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dc.contributor.authorKennedy, Ewan
dc.contributor.authorQuinn, Dusty
dc.contributor.authorTumilty, Steve
dc.contributor.authorChapple, Cathy M
dc.date.available2017-10-29T22:14:23Z
dc.date.copyright2017
dc.identifier.citationKennedy, E., Quinn, D., Tumilty, S., & Chapple, C. M. (2017). Clinical characteristics and outcomes of treatment of the cervical spine in patients with persistent post-concussion symptoms: A retrospective analysis. Musculoskeletal Science and Practice, 29, 91-98. doi:10.1016/j.msksp.2017.03.002en_NZ
dc.identifier.issn2468-7812
dc.identifier.urihttp://hdl.handle.net/10523/7652
dc.descriptionPre-printen_NZ
dc.description.abstractBackground Concussion is typically defined as a mild brain injury, and yet the brain is unlikely to be the only source of persistent post-concussion symptoms. Concurrent injury to the cervical spine in particular is acknowledged as a potential source of common persistent symptoms such as headache, dizziness and neck pain. Objectives To describe the cervical spine findings in a series of patients with persistent post-concussion symptoms, and describe the clinical characteristics of a cervicogenic component when it is present. Design Retrospective chart review of a consecutive series of patients with concussion referred to a physiotherapist for cervical spine assessment. Method Patient charts for all patients over a calendar year referred by a concussion service provider to a physiotherapist for cervical spine assessment were de-identified and transferred to the research team. Clinical data were independently extracted by two research assistants and analysed using descriptive statistics. Results/findings Data were analysed from 46 patient charts. Those with a cervicogenic component (n=32) were distinguished from those without a cervicogenic component (n=14) by physical examination findings, particularly pain on manual segmental examination. Physiotherapy treatment of the cervicogenic component (n=21) achieved improvements in function (mean increase of 3.8 in the patient-specific functional scale), and pain (mean decrease of 4.6 in the numeric pain-rating scale). Conclusions The clinical characteristics described in this study give preliminary support to the idea that the cervical spine may contribute to persistent post-concussion symptoms, and highlight the value of physiotherapy assessment and treatment of the cervical spine following a concussive injury.en_NZ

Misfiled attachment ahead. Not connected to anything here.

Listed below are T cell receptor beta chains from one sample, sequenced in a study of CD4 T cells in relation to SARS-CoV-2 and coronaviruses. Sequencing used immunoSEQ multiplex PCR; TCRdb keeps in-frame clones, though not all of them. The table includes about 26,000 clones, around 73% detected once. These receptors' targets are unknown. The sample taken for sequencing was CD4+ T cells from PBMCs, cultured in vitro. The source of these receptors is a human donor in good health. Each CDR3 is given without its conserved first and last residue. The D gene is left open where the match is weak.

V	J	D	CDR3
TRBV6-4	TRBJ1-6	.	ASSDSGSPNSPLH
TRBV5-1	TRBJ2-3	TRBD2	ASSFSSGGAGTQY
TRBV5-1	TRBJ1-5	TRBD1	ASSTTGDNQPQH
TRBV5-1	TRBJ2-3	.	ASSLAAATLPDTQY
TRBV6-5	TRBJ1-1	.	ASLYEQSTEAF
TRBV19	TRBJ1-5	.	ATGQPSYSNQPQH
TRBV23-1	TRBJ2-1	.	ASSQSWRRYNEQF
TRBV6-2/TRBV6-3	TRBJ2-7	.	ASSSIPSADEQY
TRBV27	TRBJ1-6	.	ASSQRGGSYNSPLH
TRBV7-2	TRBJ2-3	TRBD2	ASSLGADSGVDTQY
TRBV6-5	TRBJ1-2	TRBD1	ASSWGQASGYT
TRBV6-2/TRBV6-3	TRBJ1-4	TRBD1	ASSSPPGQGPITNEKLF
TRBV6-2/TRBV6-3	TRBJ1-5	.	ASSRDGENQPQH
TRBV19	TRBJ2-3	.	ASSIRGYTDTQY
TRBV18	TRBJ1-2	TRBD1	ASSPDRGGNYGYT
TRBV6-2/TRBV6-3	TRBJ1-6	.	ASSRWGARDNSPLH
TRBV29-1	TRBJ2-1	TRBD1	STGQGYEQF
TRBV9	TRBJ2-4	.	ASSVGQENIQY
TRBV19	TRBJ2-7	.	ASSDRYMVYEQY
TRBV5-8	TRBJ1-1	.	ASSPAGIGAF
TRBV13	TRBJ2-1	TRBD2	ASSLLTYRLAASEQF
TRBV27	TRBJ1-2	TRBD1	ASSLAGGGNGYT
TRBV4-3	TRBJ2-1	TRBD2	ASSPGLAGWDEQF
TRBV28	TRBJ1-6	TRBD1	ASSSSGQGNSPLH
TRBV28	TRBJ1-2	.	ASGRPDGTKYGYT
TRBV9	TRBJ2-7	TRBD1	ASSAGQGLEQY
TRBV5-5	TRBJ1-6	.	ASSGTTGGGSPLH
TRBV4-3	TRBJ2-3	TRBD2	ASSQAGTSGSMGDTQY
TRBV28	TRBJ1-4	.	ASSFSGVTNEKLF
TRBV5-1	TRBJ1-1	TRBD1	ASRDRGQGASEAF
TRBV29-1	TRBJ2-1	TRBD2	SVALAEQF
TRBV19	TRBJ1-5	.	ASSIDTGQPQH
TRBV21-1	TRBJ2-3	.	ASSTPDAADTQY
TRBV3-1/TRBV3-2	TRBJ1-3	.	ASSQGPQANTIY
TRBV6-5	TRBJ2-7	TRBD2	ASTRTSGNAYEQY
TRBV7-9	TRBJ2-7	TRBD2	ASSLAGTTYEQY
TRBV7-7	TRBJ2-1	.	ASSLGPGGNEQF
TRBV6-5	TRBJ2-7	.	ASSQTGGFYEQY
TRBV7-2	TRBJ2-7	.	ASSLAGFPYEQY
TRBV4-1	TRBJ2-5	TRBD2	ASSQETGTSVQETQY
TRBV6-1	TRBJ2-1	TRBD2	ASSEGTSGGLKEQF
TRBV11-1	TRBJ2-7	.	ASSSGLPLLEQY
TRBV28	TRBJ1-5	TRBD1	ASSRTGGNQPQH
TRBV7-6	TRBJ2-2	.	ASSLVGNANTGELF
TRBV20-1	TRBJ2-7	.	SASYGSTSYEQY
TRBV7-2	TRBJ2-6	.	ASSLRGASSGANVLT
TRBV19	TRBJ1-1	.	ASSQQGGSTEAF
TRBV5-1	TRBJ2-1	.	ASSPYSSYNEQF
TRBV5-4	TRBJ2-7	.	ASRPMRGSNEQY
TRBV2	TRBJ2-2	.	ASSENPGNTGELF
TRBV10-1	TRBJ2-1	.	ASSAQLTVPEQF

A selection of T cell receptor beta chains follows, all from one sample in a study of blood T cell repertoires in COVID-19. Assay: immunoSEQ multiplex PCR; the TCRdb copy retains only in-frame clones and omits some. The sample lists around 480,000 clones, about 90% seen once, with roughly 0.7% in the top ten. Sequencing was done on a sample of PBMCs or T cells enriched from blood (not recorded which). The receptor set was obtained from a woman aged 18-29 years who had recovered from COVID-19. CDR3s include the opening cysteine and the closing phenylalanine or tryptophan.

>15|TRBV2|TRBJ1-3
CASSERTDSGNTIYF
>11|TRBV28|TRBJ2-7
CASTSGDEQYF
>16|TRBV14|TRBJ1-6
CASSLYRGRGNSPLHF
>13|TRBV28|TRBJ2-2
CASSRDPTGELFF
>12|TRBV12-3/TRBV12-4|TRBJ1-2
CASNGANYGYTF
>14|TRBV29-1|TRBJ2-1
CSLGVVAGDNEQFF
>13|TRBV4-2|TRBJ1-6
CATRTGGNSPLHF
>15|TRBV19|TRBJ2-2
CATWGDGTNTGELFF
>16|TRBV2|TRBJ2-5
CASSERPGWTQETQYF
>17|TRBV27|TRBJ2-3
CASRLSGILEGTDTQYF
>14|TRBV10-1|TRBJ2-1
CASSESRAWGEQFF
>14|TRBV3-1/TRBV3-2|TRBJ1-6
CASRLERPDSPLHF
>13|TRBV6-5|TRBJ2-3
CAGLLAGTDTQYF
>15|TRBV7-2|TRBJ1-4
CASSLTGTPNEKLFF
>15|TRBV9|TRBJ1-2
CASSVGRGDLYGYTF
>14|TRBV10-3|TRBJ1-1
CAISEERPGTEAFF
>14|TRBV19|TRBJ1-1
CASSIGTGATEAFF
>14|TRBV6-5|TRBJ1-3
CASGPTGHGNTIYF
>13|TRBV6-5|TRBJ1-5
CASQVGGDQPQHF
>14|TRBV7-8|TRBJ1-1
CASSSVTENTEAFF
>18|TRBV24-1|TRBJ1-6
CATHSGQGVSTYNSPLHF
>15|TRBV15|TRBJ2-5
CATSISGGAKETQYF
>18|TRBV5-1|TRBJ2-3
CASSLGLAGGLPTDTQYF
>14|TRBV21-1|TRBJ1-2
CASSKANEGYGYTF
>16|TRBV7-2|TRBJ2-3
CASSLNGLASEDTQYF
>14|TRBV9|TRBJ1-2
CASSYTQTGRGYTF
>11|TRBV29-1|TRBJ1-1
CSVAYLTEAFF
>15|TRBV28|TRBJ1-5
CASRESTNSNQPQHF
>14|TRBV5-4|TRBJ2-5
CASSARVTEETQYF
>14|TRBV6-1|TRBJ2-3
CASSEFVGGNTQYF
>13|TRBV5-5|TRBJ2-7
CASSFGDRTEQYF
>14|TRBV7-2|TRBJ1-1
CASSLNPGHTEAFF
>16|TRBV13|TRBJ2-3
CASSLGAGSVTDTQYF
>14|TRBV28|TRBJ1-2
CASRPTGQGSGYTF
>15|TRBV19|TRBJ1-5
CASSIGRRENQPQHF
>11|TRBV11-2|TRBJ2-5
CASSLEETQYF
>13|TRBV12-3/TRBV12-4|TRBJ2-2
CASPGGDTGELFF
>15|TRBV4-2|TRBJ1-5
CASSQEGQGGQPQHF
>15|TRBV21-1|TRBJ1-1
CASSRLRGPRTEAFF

dc.format.mimetypeapplication/pdf
dc.language.isoenen_NZ
dc.publisherElsevieren_NZ
dc.relation.ispartofMusculoskeletal Science and Practiceen_NZ
dc.subjectBrain concussionen_NZ
dc.subjectNecken_NZ
dc.subjectCervicogenicen_NZ
dc.subjectPhysiotherapyen_NZ
dc.subjectcervical spineen_NZ
dc.titleClinical characteristics of the cervical spine in patients with persistent post-concussion symptoms: a retrospective analysisen_NZ
dc.typeJournal Articleen_NZ
dc.date.updated2017-10-29T21:39:32Z
otago.schoolSchool of Physiotherapyen_NZ
otago.relation.issueJuneen_NZ
otago.relation.volume29en_NZ
dc.identifier.doi10.1016/j.msksp.2017.03.002en_NZ
otago.bitstream.endpage98en_NZ
otago.bitstream.startpage91en_NZ
otago.openaccessOpenen_NZ
dc.rights.statementhttp://dx.doi.org/10.1016/j.msksp.2017.03.002en_NZ
dc.description.refereedPeer Revieweden_NZ
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